As one of the most visited national parks in the United States, just the name “Grand Canyon” brings to mind scenes from movies , sweeping photographs, and travel stories from relatives who have visited America’s deepest and largest canyon.
With all the hype floating around the Grand Canyon, and with the rise of “Instagram-tourism” and un-vetted information sources, it can be hard to pin down exactly why the Grand Canyon is so important. After all, the Grand Canyon is not the largest canyon in the world in terms of either depth or distance. Tibet’s Yarlung Tsangpo and Pakistan’s Indus Gorge are the two largest gorges in the world, but it’s rare to find anybody who has even heard of those. Here is what makes the Grand Canyon truly important.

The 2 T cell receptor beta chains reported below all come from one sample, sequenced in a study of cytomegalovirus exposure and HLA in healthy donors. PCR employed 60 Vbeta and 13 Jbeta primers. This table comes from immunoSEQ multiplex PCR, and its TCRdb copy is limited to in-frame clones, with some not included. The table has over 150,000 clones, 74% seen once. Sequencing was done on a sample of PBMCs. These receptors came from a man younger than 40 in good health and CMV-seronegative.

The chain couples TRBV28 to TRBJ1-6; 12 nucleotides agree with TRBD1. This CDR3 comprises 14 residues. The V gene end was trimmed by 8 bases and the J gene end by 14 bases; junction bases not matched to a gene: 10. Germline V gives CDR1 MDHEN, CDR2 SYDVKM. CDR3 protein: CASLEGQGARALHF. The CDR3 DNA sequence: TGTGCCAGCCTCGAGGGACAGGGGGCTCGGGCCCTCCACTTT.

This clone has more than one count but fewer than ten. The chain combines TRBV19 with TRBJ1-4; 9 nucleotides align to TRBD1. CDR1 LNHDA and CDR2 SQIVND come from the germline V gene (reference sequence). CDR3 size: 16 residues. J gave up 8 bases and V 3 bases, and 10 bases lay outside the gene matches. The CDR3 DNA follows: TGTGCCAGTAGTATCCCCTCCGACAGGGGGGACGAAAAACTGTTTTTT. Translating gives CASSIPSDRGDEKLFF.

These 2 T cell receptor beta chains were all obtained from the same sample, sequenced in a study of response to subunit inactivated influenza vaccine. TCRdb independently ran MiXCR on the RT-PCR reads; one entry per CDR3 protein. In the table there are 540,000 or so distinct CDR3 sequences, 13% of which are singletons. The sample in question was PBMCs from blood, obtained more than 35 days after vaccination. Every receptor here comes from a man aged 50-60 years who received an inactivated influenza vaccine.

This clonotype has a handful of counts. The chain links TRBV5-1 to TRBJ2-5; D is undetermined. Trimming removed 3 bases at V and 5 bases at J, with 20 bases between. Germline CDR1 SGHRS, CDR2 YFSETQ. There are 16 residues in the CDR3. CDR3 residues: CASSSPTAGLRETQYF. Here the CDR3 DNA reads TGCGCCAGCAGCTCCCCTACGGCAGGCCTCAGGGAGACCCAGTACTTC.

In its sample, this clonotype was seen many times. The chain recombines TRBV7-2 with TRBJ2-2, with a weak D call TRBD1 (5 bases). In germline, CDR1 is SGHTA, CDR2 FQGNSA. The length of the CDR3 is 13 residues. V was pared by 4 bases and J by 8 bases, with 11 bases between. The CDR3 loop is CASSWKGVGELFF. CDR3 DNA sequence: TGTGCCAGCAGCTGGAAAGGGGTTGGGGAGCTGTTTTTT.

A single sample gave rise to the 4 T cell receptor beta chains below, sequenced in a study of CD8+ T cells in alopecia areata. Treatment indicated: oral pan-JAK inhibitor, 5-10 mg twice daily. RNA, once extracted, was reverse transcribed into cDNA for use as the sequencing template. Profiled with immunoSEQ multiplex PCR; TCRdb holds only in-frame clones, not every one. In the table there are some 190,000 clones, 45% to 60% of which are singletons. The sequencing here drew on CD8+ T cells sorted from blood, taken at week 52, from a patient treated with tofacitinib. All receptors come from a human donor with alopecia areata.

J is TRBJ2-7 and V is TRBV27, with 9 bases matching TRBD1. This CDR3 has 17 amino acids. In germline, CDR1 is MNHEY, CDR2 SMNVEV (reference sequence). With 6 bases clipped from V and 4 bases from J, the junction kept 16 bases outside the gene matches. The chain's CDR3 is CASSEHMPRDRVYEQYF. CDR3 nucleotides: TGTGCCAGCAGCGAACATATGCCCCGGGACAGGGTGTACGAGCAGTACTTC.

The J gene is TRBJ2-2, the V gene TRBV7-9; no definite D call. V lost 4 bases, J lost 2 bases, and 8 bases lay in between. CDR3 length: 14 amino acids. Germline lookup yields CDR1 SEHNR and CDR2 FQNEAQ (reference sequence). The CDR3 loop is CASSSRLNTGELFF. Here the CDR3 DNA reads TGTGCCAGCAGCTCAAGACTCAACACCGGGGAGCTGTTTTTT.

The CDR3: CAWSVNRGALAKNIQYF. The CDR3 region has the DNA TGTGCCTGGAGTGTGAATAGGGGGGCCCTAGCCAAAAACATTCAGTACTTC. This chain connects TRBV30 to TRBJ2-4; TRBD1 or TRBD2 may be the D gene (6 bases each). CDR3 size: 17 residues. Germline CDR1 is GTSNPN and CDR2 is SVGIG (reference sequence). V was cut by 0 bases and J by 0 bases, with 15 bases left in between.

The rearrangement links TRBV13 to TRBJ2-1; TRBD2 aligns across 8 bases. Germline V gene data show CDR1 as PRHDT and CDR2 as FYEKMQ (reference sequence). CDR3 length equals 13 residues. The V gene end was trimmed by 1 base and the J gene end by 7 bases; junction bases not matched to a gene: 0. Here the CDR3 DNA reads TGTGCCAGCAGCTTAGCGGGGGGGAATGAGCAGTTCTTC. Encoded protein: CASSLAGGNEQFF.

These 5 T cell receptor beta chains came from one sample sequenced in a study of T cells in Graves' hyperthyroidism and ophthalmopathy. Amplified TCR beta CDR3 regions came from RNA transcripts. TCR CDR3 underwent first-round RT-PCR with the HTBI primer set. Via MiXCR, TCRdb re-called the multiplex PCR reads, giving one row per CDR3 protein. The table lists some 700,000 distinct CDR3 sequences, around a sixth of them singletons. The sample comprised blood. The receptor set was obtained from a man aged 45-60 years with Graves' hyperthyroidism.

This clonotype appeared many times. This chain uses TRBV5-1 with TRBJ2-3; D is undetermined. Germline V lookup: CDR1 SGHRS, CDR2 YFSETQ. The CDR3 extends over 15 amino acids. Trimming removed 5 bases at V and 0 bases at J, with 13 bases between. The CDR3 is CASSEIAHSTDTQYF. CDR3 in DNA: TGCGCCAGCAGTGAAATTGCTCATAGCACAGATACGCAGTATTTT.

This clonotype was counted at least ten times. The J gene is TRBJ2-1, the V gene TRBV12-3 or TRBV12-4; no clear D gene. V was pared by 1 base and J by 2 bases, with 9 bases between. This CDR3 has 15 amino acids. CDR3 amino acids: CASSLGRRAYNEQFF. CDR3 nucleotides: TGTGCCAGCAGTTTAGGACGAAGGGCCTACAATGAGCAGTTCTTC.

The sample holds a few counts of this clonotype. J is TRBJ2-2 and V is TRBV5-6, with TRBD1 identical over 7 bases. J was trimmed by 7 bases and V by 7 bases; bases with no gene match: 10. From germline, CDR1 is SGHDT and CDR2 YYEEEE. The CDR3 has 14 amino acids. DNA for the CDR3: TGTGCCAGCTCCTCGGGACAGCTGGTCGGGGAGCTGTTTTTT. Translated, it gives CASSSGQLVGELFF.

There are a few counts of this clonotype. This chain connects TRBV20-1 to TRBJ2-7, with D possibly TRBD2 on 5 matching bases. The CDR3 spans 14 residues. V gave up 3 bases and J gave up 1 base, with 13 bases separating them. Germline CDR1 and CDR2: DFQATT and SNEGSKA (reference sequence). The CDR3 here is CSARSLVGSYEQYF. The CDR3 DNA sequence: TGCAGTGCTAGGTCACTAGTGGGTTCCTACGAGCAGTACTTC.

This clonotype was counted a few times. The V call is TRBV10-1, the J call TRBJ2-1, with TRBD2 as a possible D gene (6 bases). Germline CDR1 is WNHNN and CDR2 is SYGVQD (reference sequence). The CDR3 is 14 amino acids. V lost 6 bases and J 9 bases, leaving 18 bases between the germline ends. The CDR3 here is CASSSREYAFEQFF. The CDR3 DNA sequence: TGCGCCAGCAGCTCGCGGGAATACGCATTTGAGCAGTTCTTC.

11 Native American tribes maintain deep connections with the Canyon, and have been farming, building houses, hunting, and living along the rims since what they consider the beginning of time. The connections with the Grand Canyon have woven themselves into many tribes’ creation stories and tales of heaven and hell. They say the Colorado River at the base of the canyon to be a spiritual place to wash away troubles and burdens.
Travelers to the canyon should know that the Canyon is not just a park, but is a place, for many Native Americans, of deep historical and spiritual connection.
From its origins, people sought to use the canyon for many purposes, but thanks to this American success story, the Grand Canyon remains largely unscarred.